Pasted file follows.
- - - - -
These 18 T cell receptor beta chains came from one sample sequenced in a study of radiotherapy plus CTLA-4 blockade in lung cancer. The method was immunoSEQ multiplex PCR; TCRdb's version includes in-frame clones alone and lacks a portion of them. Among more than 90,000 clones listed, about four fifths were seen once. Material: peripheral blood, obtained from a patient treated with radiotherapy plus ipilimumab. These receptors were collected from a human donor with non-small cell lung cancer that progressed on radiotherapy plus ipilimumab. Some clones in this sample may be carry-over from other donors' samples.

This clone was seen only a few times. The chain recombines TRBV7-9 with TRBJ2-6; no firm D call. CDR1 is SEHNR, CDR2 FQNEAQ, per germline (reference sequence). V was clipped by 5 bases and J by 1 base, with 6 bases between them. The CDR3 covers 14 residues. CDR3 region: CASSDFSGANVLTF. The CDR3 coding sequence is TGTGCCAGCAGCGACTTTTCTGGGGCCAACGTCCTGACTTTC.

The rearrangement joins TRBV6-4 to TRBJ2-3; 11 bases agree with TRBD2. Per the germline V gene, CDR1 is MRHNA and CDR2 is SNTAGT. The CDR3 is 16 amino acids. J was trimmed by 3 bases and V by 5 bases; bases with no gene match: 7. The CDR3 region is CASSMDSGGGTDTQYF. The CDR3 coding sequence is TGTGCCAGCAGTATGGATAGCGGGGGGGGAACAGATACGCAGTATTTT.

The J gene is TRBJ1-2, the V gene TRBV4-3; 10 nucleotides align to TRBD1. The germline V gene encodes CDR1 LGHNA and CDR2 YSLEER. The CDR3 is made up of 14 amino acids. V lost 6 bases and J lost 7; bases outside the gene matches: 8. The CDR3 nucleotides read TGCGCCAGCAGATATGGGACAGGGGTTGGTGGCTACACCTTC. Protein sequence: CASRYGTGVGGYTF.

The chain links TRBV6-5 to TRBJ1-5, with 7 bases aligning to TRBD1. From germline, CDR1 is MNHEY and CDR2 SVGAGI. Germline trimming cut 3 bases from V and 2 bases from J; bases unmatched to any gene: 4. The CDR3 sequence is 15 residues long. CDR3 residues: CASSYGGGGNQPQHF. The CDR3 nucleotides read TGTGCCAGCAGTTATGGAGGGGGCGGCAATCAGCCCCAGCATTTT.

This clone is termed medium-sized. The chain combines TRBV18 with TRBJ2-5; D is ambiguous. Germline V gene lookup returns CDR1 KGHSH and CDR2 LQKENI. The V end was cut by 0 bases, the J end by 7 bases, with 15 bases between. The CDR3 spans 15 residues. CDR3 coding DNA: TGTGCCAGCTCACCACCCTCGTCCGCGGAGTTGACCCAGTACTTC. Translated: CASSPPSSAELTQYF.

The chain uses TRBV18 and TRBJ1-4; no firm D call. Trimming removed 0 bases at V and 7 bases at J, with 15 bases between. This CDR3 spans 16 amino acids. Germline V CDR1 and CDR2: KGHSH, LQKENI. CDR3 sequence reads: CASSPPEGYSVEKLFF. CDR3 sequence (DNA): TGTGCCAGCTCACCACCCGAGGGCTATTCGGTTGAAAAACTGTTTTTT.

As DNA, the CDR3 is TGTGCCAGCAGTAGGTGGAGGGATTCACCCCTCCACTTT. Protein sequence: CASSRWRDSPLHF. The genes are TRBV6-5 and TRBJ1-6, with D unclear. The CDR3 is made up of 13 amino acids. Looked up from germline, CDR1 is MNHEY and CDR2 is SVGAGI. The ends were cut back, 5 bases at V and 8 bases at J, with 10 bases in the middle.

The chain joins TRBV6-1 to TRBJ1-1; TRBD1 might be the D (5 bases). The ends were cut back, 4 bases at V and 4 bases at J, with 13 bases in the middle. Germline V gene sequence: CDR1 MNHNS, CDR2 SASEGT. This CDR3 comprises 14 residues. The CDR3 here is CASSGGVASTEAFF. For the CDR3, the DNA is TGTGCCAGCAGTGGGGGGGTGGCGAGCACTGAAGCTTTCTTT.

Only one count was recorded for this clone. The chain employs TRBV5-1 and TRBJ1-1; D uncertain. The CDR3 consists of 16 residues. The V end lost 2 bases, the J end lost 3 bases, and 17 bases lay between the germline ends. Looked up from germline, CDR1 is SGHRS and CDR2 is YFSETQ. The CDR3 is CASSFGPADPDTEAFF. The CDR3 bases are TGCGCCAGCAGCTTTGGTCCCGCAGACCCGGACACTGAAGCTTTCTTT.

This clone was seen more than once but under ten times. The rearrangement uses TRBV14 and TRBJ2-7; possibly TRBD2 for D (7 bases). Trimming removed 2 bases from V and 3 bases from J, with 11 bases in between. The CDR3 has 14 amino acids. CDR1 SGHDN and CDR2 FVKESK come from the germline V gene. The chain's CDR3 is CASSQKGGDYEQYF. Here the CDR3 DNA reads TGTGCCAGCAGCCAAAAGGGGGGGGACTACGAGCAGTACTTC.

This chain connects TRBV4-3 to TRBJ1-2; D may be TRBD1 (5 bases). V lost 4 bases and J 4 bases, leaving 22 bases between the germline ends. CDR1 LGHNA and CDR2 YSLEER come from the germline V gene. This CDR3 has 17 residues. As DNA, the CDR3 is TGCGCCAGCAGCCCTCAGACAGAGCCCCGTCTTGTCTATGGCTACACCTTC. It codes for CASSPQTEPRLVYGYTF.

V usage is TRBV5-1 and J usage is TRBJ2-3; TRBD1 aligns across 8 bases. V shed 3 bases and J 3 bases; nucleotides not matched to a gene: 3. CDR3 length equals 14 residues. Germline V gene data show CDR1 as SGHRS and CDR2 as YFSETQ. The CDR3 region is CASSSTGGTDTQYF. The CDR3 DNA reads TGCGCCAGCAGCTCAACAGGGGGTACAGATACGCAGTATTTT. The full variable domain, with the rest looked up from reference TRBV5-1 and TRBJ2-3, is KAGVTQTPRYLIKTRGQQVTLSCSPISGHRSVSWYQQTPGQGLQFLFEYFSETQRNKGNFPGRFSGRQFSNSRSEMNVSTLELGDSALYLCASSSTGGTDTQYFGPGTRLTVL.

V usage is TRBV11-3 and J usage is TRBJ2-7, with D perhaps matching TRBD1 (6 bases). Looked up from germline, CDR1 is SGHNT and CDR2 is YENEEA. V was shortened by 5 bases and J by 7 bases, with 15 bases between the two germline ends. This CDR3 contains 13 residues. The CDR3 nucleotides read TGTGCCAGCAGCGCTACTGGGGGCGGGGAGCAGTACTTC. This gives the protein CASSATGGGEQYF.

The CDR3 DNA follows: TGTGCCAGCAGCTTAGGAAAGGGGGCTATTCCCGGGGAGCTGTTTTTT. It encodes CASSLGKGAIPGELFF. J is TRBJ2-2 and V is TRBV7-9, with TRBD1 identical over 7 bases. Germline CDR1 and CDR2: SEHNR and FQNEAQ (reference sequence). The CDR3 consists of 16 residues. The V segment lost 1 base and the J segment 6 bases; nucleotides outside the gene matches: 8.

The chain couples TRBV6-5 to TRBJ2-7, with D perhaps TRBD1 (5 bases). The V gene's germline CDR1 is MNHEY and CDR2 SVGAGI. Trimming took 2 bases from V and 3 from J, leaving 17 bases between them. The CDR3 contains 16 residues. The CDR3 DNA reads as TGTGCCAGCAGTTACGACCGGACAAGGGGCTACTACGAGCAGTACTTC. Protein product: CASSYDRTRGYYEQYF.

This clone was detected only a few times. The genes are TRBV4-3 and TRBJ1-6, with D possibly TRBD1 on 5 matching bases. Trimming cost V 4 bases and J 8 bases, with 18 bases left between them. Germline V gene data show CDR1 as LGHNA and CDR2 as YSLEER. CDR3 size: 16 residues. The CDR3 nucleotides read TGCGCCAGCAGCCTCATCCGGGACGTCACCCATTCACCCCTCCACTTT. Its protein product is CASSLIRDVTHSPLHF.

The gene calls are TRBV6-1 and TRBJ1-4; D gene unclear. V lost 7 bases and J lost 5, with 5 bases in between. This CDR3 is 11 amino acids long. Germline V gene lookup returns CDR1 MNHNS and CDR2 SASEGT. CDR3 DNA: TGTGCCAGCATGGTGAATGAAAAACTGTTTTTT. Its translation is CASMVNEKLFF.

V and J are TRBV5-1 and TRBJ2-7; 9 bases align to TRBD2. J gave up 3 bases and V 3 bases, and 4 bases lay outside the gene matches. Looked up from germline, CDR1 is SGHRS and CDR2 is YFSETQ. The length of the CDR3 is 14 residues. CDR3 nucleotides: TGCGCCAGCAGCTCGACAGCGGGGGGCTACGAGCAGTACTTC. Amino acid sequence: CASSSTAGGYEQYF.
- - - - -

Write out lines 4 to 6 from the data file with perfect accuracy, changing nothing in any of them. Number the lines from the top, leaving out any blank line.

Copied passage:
The J gene is TRBJ1-2, the V gene TRBV4-3; 10 nucleotides align to TRBD1. The germline V gene encodes CDR1 LGHNA and CDR2 YSLEER. The CDR3 is made up of 14 amino acids. V lost 6 bases and J lost 7; bases outside the gene matches: 8. The CDR3 nucleotides read TGCGCCAGCAGATATGGGACAGGGGTTGGTGGCTACACCTTC. Protein sequence: CASRYGTGVGGYTF.

The chain links TRBV6-5 to TRBJ1-5, with 7 bases aligning to TRBD1. From germline, CDR1 is MNHEY and CDR2 SVGAGI. Germline trimming cut 3 bases from V and 2 bases from J; bases unmatched to any gene: 4. The CDR3 sequence is 15 residues long. CDR3 residues: CASSYGGGGNQPQHF. The CDR3 nucleotides read TGTGCCAGCAGTTATGGAGGGGGCGGCAATCAGCCCCAGCATTTT.

This clone is termed medium-sized. The chain combines TRBV18 with TRBJ2-5; D is ambiguous. Germline V gene lookup returns CDR1 KGHSH and CDR2 LQKENI. The V end was cut by 0 bases, the J end by 7 bases, with 15 bases between. The CDR3 spans 15 residues. CDR3 coding DNA: TGTGCCAGCTCACCACCCTCGTCCGCGGAGTTGACCCAGTACTTC. Translated: CASSPPSSAELTQYF.